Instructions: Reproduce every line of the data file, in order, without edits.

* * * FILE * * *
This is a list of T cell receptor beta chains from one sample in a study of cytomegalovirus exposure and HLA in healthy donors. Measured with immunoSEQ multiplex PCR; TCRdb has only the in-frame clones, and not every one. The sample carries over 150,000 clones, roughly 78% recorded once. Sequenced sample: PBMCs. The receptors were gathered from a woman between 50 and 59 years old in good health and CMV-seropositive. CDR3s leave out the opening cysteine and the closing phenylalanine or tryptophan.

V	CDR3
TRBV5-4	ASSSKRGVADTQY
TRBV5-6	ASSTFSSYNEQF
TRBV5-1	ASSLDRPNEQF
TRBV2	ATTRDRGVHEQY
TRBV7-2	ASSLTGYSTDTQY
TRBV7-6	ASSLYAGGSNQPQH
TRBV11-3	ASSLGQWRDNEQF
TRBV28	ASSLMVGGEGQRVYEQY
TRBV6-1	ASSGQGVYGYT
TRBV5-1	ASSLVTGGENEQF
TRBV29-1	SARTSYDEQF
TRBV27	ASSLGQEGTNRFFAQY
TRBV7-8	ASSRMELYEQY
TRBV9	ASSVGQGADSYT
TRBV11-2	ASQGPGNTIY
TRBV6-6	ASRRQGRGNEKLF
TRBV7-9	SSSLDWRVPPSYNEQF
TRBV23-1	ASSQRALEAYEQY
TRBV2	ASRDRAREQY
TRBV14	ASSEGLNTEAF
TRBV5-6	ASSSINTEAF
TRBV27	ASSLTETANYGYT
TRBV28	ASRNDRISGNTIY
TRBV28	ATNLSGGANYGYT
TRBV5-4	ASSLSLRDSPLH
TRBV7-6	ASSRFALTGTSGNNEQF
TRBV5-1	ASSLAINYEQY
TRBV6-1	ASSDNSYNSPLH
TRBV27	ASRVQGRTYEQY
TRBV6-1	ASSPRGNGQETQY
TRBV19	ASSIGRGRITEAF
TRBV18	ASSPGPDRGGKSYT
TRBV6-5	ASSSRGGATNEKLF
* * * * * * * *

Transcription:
This is a list of T cell receptor beta chains from one sample in a study of cytomegalovirus exposure and HLA in healthy donors. Measured with immunoSEQ multiplex PCR; TCRdb has only the in-frame clones, and not every one. The sample carries over 150,000 clones, roughly 78% recorded once. Sequenced sample: PBMCs. The receptors were gathered from a woman between 50 and 59 years old in good health and CMV-seropositive. CDR3s leave out the opening cysteine and the closing phenylalanine or tryptophan.

V	CDR3
TRBV5-4	ASSSKRGVADTQY
TRBV5-6	ASSTFSSYNEQF
TRBV5-1	ASSLDRPNEQF
TRBV2	ATTRDRGVHEQY
TRBV7-2	ASSLTGYSTDTQY
TRBV7-6	ASSLYAGGSNQPQH
TRBV11-3	ASSLGQWRDNEQF
TRBV28	ASSLMVGGEGQRVYEQY
TRBV6-1	ASSGQGVYGYT
TRBV5-1	ASSLVTGGENEQF
TRBV29-1	SARTSYDEQF
TRBV27	ASSLGQEGTNRFFAQY
TRBV7-8	ASSRMELYEQY
TRBV9	ASSVGQGADSYT
TRBV11-2	ASQGPGNTIY
TRBV6-6	ASRRQGRGNEKLF
TRBV7-9	SSSLDWRVPPSYNEQF
TRBV23-1	ASSQRALEAYEQY
TRBV2	ASRDRAREQY
TRBV14	ASSEGLNTEAF
TRBV5-6	ASSSINTEAF
TRBV27	ASSLTETANYGYT
TRBV28	ASRNDRISGNTIY
TRBV28	ATNLSGGANYGYT
TRBV5-4	ASSLSLRDSPLH
TRBV7-6	ASSRFALTGTSGNNEQF
TRBV5-1	ASSLAINYEQY
TRBV6-1	ASSDNSYNSPLH
TRBV27	ASRVQGRTYEQY
TRBV6-1	ASSPRGNGQETQY
TRBV19	ASSIGRGRITEAF
TRBV18	ASSPGPDRGGKSYT
TRBV6-5	ASSSRGGATNEKLF